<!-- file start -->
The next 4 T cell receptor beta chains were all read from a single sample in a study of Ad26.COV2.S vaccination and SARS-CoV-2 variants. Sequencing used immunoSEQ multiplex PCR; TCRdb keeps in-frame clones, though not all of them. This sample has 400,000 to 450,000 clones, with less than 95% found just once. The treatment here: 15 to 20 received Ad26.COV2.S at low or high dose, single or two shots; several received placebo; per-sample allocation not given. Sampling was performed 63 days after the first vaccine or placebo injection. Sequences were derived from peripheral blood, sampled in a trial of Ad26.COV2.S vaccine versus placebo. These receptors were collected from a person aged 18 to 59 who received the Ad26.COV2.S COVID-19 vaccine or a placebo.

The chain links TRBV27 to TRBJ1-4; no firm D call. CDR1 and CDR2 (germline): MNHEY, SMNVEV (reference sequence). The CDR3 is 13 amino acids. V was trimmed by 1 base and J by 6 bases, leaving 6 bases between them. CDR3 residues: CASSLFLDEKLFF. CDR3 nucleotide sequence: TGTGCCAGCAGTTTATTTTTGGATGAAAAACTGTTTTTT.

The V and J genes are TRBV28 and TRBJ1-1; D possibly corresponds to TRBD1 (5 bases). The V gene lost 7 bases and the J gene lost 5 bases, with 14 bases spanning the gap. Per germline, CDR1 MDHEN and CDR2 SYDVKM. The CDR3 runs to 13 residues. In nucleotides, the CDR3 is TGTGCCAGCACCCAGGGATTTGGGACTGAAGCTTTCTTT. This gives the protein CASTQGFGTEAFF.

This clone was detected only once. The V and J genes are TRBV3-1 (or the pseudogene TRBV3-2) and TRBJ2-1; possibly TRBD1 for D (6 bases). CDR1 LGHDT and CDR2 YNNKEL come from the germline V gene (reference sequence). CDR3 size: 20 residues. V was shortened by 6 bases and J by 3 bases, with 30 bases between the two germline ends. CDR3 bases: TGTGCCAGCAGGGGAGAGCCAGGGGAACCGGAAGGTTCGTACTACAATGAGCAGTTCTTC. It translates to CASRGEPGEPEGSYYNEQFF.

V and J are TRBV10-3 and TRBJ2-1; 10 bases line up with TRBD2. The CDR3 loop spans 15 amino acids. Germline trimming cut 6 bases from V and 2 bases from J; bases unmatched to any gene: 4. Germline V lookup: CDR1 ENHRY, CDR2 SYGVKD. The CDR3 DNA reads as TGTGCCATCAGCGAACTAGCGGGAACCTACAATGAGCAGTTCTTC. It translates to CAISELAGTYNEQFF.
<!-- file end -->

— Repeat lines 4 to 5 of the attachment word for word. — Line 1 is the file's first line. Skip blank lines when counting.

This clone was detected only once. The V and J genes are TRBV3-1 (or the pseudogene TRBV3-2) and TRBJ2-1; possibly TRBD1 for D (6 bases). CDR1 LGHDT and CDR2 YNNKEL come from the germline V gene (reference sequence). CDR3 size: 20 residues. V was shortened by 6 bases and J by 3 bases, with 30 bases between the two germline ends. CDR3 bases: TGTGCCAGCAGGGGAGAGCCAGGGGAACCGGAAGGTTCGTACTACAATGAGCAGTTCTTC. It translates to CASRGEPGEPEGSYYNEQFF.

V and J are TRBV10-3 and TRBJ2-1; 10 bases line up with TRBD2. The CDR3 loop spans 15 amino acids. Germline trimming cut 6 bases from V and 2 bases from J; bases unmatched to any gene: 4. Germline V lookup: CDR1 ENHRY, CDR2 SYGVKD. The CDR3 DNA reads as TGTGCCATCAGCGAACTAGCGGGAACCTACAATGAGCAGTTCTTC. It translates to CAISELAGTYNEQFF.